The old aphorism “possession is nine-tenths of the law” is particularly relevant in Indonesia, which has seen a string of regime changes and a shifting legal landscape for property claims. Ordinary people struggle to legalize their possessions and claim rights in competition with different branches of government, as well as police, army, and private gangs. This book explores the relationship between possession and legalization across Indonesia, examining the imaginative and improvisational interpretations of law by which Indonesians navigate dispossession.
“Christian Lund provides a brilliant account of how law, force and authority are mobilized to create and obliterate property rights in land. Written with exceptional clarity and passion.”—Tania Murray Li, author of Land’s End: Capitalist Relations on an Indigenou Frontier
“Why do people pursue legalizing claims if the law does not live up to its promise to offer enduring predictability? Lund offers profound insights in this fundamental paradox of law.”—Keebet von Benda-Beckmann, co-author of Political and Legal Transformations of an Indonesian Polity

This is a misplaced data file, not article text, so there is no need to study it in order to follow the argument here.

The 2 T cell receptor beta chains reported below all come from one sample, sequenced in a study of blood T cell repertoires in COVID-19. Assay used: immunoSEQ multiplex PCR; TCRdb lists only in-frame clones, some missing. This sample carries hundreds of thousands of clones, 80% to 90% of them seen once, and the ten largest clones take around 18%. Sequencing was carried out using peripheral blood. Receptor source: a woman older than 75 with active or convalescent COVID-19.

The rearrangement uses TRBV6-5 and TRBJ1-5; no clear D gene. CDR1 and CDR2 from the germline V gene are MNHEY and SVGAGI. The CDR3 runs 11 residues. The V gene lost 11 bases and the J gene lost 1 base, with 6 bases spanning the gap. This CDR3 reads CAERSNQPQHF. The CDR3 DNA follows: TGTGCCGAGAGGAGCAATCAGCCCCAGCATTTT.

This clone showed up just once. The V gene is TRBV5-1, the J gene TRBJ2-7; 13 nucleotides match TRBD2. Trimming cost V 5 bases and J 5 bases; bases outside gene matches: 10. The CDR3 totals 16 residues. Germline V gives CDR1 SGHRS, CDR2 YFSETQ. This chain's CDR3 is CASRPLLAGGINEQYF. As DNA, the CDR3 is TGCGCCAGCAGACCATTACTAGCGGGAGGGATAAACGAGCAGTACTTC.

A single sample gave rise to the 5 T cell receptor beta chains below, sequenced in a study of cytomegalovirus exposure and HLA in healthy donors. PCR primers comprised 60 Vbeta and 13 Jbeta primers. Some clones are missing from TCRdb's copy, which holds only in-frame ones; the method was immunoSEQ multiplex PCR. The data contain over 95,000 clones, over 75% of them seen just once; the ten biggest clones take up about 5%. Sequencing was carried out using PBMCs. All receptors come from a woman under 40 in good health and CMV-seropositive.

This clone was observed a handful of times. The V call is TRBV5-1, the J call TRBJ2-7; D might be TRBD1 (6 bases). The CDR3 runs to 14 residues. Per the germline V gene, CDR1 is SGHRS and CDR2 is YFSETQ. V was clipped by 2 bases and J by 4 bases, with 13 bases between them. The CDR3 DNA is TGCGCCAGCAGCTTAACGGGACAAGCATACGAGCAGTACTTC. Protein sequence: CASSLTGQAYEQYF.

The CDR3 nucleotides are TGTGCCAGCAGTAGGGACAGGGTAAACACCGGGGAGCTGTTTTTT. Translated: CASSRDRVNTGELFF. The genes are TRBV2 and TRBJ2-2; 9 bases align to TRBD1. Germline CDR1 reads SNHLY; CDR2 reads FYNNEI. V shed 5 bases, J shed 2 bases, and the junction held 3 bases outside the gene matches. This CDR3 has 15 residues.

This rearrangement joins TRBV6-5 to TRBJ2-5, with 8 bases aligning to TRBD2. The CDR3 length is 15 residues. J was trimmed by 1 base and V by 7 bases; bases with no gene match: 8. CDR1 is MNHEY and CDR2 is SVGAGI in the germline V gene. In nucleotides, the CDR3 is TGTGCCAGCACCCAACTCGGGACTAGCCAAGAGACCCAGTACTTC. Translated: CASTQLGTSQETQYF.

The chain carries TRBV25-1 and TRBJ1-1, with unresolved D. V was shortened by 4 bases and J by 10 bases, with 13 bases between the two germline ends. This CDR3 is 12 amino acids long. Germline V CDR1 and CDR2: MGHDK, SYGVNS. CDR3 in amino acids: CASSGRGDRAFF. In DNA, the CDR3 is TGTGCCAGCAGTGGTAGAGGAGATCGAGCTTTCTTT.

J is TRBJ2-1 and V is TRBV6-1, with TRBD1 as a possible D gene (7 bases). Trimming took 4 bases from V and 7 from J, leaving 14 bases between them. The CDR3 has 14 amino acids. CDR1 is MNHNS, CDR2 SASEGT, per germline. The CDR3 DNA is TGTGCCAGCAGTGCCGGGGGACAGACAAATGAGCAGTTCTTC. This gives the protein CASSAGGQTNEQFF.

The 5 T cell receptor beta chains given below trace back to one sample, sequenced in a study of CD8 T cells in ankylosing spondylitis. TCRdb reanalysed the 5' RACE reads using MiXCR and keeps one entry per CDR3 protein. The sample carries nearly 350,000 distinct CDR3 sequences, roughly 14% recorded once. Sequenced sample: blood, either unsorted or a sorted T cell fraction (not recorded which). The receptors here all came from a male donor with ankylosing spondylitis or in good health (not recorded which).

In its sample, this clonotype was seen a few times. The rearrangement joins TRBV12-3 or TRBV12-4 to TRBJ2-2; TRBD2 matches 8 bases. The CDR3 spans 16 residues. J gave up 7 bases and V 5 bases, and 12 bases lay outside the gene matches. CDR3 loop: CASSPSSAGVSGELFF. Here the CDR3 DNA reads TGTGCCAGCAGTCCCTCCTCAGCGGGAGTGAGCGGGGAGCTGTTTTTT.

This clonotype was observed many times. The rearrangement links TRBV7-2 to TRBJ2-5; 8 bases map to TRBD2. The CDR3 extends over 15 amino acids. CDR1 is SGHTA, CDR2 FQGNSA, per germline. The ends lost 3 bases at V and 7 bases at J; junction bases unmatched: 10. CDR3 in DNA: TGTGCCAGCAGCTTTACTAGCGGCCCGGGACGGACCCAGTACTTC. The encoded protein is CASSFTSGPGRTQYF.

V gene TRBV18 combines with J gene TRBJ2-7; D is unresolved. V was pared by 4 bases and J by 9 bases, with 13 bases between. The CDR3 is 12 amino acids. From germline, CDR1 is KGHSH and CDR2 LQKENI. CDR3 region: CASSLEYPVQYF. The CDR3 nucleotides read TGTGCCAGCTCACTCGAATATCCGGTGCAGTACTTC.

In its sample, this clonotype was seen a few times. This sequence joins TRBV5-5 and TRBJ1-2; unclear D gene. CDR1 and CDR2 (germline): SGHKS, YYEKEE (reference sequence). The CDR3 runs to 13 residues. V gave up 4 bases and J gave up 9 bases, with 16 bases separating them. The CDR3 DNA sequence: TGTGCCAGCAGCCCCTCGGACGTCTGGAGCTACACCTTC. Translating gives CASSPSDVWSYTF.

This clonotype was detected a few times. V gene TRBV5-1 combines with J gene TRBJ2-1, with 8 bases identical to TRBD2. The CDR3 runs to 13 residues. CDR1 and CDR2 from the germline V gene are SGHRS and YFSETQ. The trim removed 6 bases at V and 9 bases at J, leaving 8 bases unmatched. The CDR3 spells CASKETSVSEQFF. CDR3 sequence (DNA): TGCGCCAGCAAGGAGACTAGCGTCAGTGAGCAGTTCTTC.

“Nine-Tenths of the Law is a deeply original analysis of land property relations. It is one of the best books I’ve read on the pressing contemporary social issues of property, citizenship, dispossession, law, and social movements. A tour de force!”—Jun Borras, International Institute of Social Studies
"Lund maps out the conceptual and empirical frontier of a new legal anthropology. Nine-Tenths of the Law puts property in its place among other social and political elements of possession. Beautifully written and continuously enlightening!"—Jesse Ribot, American University
“Nine-Tenths of the Law is a very important contribution to an emerging debate on citizenship in the postcolonial world, deftly connecting literatures on postcolonial law, citizenship, and anthropologies of the state."—Gerry van Klinken, author of Postcolonial Citizenship in Provincial Indonesia